- I Spit on Your Grave is built entirely on this trope and does it quite over the top.
- Wes Craven's The Last House on the Left is often compared to I Spit on Your Grave, as it is thematically similar. Although in this case, two girls are raped and murdered, and it's the parents of one of the girls who take vengeance. The Remake is slightly different.
- Ms 45: "A shy and mute seamstress goes insane after being attacked and raped twice in one day, in which she takes to the streets of New York after dark and randomly kills men with a .45 caliber gun."-IMDB plot summary.
- The Dirty Harry movie Sudden Impact has Harry investigating a series of murders by a woman out for revenge against her rapists.
- In Gran Torino, the main character makes friends with a girl, who is later raped by gang members. He gets revenge on them by sending them to jail at the cost of his own life.
- The French film Irreversible (2002): two friends of a girl called Alex brutally kill her rapist. But they don't.
- The fantasy movie Red Sonja has this as the basic premise... with the added fantasy element of a female deity manifesting to heal the character after the violation, thus making her ready to become a hero.
- While not being the main plotline in the same way, this is also an important part of the backstory for the comic book character that the movie is built on.
- The title character of Hannie Caulder, who trained under a retired gunslinger to get revenge on three vicious outlaws who murdered her husband, one of whom raped her. After almost getting killed in taking down the first bandit due to hesitation, when she finds the second bandit, the one who raped her, she lays into him with utter rage, blasting him straight to hell.
- How about The Girl with the Dragon Tattoo? Lisbeth Salander takes a brutal retribution against her rapist.
- However, this is a very unusual case of this trope; see below under "Literature" for details.
- Another Exploitation Film, Axe!, also features this trope as a central theme.
- Examples with male victims are Vulgar and Troma's Father's Day.
- In Descent, the main character Maya is raped at the beginning of the movie. This act was done by someone who was initially a nice guy and potential love interest. Cue the inevitable downfall of everything that was right in her world. That is, UNTIL she invites her rapist back over to her place. He thinks he's coming for a good time, but she has other plans in mind: having him tied to a bed and raped by another man while she watches with utter hatred in her eyes.
- In Braveheart, the husband of a woman raped by an English nobleman exercising Droit du Seigneur near the beginning of the film gets his chance at payback when the Scottish rebels take over the rapist's garrison. Not being, apparently, the overly subtle type, he unceremoniously smashes the guy's head in with a mace, and that's the last we hear about it.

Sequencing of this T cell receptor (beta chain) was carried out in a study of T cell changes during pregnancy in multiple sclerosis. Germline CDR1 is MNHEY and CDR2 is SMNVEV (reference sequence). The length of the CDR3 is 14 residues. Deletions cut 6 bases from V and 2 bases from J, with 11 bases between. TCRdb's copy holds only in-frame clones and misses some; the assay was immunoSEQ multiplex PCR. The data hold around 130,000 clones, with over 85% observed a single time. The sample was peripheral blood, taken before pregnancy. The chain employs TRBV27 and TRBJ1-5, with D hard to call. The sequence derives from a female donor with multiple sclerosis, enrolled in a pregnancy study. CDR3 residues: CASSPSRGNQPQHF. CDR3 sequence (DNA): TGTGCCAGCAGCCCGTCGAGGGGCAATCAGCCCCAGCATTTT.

- In Lajja, Bulwa avenges Ramdulaari's rape, as well as the Attempted Rape on his mother, by killing male followers of Sleazy Politician Gajendra.
- It's not part of the main plot, but in Pulp Fiction, Marcellus Wallace promises full payback to Zed, the man who raped him:
"What now? Let me tell you what now. I'ma call a coupla hard, pipe-hittin' niggers, who'll go to work on homes here with a pair of pliers and a blow torch. You hear me talkin', hillbilly boy? I ain't through with you by a damn sight. I'ma get medieval on your ass."
- A female on female example of this is Five Across the Eyes, where a psychotic woman tortures five teenage girls through means that include sexually humiliating them, and violating them with objects like a screwdriver and a shotgun. They avenge themselves by stabbing her to death with a screwdriver and then setting her on fire.
- In Bad Reputation, a Shrinking Violet is gang raped by Jerk Jocks at a party, then humiliated and labeled the "school slut" by a Girl Posse. After her mother and the school guidance counselor prove unsympathetic (to the point of basically blaming her), she completely snaps, and decides to get even as a Femme Fatale.
- In the 1986 Australian film Fair Game, the protagonist Jessica is hunted by three vicious kangaroo poachers. When they catch her, they "skin" her by tearing off her clothes, rape her, and tie her to their truck. Then Jessica gets pissed and turns their sadistic game around on them by setting traps to immobilize them and then killing them.
- This is a major theme in the 1987 Australian film Shame.
- Sucker Punch: Baby Doll was raped by her stepfather before she seeks revenge on all the bad males who are implied to have raped at least some of the ladies in the asylum.
- In Deliverance, Bobby is the first to agree to bury the dead rapist mainly for this reason.
- In the 1984 film Savage Streets, Brenda, one of a group of high-school girls, goes vigilante after her mute sister Heather is raped by a vicious gang who also murder her best friend Francine.
- In the finale of Cannibal Holocaust, after enduring all kinds of ugly treatment from the film crew, up to and including murder, the Yanomamo tribe finally have enough after the crew gang-rape one of their women. Their revenge on the crew is anything but pretty.
- In Teeth, Dawn's Vagina Dentata really saves her a lot of time carrying out this trope. The ending also heavily implies she's taken up being a vigilante in search of more rapists to bite.
- American Me: During a stint in Juvie, Santana is raped by another boy under threat of getting shivved. Afterwards, he immediately retaliates against his rapist and kills him with his own knife. This earns Santana notoriety, but also gets him convicted of murder and his sentence (initially for robbery) extended by years.
- The first two Death Wish movies see Paul Kersey seeking violent revenge against some vicious scum. The first movie has him going after crooks in general after his wife is killed and his daughter is raped. In the second movie, his poor daughter is raped again, just before she and his housekeeper are killed, which leads Paul to specifically go after the bastards responsible.